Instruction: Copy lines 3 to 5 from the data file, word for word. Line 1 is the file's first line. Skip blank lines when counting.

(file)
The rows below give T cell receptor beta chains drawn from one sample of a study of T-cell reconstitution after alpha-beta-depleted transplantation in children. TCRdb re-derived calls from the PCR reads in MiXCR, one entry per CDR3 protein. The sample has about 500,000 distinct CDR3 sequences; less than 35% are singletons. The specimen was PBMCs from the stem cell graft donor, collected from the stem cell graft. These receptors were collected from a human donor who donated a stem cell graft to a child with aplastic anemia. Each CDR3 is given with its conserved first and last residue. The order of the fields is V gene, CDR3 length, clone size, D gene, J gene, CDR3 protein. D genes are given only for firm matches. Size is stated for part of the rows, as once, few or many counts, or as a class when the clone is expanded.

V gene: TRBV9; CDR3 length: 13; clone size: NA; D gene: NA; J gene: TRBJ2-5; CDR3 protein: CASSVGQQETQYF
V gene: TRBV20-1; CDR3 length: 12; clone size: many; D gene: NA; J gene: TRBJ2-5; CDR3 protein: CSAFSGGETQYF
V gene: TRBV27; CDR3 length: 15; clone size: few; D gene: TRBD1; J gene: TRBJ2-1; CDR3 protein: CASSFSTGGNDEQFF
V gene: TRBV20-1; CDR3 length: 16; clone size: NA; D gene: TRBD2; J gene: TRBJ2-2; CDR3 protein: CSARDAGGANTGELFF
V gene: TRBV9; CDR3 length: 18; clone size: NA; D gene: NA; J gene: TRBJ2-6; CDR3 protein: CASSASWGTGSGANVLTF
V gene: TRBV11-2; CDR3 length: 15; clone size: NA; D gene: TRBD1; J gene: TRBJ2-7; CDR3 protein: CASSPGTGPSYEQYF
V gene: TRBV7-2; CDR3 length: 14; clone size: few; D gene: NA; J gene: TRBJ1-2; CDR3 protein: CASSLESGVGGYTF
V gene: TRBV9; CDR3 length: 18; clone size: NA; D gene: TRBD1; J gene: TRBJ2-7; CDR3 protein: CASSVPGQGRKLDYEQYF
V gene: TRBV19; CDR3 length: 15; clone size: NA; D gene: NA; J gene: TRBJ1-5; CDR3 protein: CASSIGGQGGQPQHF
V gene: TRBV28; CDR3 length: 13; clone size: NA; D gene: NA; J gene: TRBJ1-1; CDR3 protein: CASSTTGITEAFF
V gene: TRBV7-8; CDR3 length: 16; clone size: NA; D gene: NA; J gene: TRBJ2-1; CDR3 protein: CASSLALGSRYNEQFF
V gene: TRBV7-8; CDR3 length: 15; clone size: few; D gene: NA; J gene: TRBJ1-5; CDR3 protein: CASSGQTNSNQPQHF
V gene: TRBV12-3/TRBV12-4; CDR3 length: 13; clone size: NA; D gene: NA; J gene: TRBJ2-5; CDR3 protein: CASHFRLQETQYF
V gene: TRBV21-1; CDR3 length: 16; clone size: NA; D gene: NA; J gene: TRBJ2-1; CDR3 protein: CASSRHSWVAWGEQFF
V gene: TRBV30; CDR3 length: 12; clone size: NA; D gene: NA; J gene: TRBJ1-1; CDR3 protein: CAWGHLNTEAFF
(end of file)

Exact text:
V gene: TRBV20-1; CDR3 length: 12; clone size: many; D gene: NA; J gene: TRBJ2-5; CDR3 protein: CSAFSGGETQYF
V gene: TRBV27; CDR3 length: 15; clone size: few; D gene: TRBD1; J gene: TRBJ2-1; CDR3 protein: CASSFSTGGNDEQFF
V gene: TRBV20-1; CDR3 length: 16; clone size: NA; D gene: TRBD2; J gene: TRBJ2-2; CDR3 protein: CSARDAGGANTGELFF